nep-neu New Economics Papers
on Neuroeconomics
Issue of 2019‒09‒02
two papers chosen by
Daniel Houser
George Mason University

  1. Do People Bundle Sequences of Choices? An Experimental Investigation By George Ainslie; Glenn W. Harrison; Morten I. Lau; Don Ross; Alexander Schuhr; J. Todd Swarthout
  2. The effects of heat on cognitive performance: Evidence from a high-stake exam in Brazil By Melo, Ana Paula; Suzuki, Mizuhiro

  1. By: George Ainslie; Glenn W. Harrison; Morten I. Lau; Don Ross; Alexander Schuhr; J. Todd Swarthout
    Abstract: Economists and psychologists have sought to model and explain both impulsive behavior and the costly but often successful mechanisms by which people control it. Ainslie [1975][1992][2001] suggests that self-control is often achieved on account of a phenomenon he calls "choice bundling." This refers to re-framing of series of discrete choices as single choices over whole series. Whereas other core elements of Ainslie's account of self-regulation, such as hyperbolic discounting and intrapersonal bargaining among temporally distinguished selves have been subject to extensive modeling by economists, choice bundling has been absent from the economic literature because it has never been empirically isolated in a controlled setting that meets the methodological requirements of the discipline. We report a laboratory experiment that fills this gap. Subjects made choices between smaller, sooner and larger, later real monetary rewards under experimental treatments that allowed us to discriminate between choice bundling, reliance on pre-commitment, and possible magnitude effects on intertemporal discounting. Risk preference measures were used to obtain accurate discounting estimates, based on estimation of mixture models that incorporate exponential, hyperbolic and quasi-hyperbolic discounting functions. We use structural econometric procedures which are well established in the literature on binary choice and find strong support for the hypothesis that subjects bundled choices when conditions allowed them to do so, and consequently exhibited different discounting behavior in these conditions.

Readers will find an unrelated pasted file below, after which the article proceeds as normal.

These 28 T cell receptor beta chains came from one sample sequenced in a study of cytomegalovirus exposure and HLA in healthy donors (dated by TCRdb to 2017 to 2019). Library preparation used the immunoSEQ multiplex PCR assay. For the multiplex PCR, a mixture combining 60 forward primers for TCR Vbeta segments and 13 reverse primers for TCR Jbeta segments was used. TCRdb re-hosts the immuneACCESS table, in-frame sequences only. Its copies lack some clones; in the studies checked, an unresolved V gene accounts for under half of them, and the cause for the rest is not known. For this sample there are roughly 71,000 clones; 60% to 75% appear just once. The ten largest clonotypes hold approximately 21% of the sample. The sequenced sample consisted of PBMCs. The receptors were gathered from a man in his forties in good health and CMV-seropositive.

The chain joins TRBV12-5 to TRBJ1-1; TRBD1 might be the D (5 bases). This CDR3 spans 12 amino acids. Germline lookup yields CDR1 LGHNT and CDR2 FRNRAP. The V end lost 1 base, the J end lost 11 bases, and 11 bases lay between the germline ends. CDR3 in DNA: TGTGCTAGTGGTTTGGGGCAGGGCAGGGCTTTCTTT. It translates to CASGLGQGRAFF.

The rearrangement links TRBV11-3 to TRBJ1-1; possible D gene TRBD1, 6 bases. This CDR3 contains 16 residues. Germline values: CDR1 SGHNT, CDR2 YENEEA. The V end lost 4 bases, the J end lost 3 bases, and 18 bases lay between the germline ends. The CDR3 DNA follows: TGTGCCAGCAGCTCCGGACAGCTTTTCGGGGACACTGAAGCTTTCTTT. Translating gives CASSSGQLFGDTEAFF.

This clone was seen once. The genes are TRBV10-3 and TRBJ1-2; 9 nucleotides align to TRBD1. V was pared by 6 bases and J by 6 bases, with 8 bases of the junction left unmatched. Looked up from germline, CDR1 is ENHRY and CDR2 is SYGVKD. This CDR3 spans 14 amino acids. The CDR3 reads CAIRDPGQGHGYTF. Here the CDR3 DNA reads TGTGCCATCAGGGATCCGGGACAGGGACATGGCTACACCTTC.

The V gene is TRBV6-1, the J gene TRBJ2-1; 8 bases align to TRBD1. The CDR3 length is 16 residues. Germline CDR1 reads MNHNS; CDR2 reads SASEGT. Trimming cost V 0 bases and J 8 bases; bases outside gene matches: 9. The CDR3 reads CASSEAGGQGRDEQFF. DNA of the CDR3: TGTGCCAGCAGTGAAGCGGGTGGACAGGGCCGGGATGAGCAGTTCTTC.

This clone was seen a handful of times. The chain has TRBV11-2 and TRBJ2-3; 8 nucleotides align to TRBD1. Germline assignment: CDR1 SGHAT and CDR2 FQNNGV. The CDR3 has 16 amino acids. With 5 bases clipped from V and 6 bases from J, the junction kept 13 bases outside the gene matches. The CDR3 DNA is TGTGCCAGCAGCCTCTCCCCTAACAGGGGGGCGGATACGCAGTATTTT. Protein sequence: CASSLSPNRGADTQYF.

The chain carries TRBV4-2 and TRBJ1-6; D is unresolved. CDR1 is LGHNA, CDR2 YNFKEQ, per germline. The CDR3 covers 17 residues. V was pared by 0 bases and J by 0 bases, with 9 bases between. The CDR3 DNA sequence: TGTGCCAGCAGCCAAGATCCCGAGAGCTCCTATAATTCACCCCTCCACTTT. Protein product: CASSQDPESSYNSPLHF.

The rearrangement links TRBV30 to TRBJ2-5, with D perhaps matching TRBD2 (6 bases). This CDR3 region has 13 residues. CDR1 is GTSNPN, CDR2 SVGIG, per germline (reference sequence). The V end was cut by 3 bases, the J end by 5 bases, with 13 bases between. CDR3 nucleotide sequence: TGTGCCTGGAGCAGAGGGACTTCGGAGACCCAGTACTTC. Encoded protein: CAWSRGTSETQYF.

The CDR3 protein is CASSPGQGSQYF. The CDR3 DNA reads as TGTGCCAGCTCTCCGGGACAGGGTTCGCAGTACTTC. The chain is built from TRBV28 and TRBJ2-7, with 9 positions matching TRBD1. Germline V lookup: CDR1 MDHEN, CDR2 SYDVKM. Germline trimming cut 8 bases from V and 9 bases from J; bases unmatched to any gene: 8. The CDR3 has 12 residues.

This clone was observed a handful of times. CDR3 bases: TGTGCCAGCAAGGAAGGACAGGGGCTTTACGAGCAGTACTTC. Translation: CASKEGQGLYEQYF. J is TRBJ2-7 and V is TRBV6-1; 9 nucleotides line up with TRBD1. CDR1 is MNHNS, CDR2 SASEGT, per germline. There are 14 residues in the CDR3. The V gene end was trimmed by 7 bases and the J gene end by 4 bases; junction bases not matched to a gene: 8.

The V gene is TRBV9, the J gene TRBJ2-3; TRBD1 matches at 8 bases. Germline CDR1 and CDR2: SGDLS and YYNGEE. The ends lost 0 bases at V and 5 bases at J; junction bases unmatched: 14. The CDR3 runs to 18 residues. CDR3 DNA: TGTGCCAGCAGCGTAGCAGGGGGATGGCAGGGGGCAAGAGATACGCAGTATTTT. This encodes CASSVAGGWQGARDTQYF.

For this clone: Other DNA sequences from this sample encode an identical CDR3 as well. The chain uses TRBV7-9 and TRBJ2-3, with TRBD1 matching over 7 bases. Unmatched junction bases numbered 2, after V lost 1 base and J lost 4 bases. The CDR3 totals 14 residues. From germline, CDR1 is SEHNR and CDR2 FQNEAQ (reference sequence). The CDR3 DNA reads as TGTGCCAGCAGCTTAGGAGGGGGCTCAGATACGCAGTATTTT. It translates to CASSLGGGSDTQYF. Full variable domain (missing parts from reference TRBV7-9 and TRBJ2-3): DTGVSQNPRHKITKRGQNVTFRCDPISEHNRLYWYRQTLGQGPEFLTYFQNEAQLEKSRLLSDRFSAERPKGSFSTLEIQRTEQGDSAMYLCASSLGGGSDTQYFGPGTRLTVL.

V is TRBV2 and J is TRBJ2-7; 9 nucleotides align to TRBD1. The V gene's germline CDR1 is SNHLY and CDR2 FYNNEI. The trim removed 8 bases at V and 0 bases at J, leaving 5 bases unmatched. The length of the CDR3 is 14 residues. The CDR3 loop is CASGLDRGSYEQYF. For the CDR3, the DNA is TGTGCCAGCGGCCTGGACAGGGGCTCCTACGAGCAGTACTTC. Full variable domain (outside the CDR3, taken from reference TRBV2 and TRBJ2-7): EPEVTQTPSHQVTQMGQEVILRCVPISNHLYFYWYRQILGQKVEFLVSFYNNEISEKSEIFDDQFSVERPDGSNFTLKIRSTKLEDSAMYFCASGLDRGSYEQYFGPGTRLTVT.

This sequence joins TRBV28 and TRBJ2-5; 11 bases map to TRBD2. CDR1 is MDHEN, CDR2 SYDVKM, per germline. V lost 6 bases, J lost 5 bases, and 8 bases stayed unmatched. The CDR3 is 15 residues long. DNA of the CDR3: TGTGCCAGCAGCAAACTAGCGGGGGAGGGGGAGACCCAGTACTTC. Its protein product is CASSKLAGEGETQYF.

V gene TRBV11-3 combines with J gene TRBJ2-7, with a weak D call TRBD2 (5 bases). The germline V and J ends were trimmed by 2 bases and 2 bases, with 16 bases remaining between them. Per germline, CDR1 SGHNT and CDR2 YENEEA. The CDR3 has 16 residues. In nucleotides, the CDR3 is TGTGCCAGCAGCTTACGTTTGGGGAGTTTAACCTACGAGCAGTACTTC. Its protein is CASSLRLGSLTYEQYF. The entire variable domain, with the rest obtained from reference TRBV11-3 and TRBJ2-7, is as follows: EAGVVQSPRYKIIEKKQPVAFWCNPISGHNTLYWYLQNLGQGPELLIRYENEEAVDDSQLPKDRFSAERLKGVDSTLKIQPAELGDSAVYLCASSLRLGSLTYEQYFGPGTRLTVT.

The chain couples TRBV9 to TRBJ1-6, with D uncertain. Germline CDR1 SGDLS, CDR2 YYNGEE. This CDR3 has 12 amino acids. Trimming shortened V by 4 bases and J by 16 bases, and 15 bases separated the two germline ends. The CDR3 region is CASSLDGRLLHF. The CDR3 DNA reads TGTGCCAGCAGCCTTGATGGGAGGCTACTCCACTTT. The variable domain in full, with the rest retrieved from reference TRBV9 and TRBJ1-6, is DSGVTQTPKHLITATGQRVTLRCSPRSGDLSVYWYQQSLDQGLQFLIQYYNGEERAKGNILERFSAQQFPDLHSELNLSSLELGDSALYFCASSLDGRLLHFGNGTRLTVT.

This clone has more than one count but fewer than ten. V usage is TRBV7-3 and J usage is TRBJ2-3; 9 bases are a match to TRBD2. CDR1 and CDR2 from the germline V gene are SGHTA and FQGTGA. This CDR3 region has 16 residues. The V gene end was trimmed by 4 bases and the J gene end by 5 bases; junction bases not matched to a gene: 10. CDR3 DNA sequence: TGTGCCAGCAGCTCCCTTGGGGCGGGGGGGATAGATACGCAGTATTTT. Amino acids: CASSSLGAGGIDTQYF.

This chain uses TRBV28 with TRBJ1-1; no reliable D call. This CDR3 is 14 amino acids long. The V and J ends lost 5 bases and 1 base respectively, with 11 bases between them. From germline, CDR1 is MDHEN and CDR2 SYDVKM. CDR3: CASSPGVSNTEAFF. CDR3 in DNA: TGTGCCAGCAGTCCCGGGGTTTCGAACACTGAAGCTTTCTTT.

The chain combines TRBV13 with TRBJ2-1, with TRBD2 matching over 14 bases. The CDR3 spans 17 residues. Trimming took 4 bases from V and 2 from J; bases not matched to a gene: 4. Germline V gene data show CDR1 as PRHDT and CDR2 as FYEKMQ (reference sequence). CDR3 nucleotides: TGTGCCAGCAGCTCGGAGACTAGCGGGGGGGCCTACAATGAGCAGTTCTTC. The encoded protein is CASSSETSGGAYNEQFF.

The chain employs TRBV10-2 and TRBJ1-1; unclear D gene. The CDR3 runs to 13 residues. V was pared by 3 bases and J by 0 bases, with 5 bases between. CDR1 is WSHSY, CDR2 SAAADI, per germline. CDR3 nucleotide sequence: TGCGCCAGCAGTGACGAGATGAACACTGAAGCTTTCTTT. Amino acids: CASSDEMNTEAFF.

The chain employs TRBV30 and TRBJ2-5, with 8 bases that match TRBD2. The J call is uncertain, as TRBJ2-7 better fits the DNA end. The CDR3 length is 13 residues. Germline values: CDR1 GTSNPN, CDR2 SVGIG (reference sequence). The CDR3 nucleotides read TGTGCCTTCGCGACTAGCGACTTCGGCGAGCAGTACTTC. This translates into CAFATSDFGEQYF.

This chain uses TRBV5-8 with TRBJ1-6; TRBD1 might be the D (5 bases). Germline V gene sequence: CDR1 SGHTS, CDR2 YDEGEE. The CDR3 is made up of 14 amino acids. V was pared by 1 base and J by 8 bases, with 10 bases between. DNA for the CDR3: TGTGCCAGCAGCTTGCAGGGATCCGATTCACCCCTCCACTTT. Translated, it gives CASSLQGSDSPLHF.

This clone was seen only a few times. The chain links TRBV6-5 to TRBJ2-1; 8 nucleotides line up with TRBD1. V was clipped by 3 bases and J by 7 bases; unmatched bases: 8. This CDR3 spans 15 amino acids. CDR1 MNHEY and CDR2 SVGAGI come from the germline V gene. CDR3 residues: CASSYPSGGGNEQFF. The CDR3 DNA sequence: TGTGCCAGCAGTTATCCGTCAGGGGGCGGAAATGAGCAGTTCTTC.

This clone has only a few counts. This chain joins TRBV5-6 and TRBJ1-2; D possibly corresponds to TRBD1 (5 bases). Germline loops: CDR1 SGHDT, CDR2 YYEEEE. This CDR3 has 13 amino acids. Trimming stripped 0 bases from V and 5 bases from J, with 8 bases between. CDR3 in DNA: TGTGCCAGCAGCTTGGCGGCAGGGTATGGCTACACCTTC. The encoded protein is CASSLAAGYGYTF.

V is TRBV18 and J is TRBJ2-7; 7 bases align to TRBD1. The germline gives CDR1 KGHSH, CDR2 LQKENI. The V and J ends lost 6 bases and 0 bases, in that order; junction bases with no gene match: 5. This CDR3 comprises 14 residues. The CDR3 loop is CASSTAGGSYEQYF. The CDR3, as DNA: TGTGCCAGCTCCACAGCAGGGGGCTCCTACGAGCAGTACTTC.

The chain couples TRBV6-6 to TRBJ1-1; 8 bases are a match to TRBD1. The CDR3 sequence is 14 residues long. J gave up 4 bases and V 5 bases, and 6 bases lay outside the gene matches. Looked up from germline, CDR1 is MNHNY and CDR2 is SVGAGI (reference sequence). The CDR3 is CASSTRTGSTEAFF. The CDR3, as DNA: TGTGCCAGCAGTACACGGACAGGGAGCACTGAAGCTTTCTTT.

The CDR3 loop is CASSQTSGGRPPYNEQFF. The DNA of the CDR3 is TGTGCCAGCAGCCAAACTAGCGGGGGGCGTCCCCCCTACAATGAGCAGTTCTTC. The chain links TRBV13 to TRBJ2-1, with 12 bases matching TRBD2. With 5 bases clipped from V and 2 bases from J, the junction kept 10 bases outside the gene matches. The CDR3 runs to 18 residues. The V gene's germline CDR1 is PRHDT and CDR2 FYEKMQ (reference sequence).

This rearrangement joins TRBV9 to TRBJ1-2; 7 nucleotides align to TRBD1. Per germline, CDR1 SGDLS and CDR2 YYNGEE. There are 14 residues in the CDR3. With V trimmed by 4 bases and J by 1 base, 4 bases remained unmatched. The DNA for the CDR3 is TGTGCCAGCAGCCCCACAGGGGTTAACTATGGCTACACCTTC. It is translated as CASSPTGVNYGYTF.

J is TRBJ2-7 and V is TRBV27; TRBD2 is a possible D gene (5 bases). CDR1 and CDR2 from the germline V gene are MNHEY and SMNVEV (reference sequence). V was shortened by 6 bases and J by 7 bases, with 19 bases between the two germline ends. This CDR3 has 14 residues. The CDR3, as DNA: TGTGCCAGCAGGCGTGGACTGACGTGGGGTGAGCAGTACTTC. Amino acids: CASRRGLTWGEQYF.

JEL: D03 D83 D90
    Date: 2018–12
    URL: http://d.repec.org/n?u=RePEc:exc:wpaper:2018-07&r=all
  2. By: Melo, Ana Paula; Suzuki, Mizuhiro
    Keywords: Labor and Human Capital
    Date: 2019–06–25
    URL: http://d.repec.org/n?u=RePEc:ags:aaea19:290980&r=all

This nep-neu issue is ©2019 by Daniel Houser. It is provided as is without any express or implied warranty. It may be freely redistributed in whole or in part for any purpose. If distributed in part, please include this notice.
General information on the NEP project can be found at http://nep.repec.org. For comments please write to the director of NEP, Marco Novarese at <director@nep.repec.org>. Put “NEP” in the subject, otherwise your mail may be rejected.
NEP’s infrastructure is sponsored by the School of Economics and Finance of Massey University in New Zealand.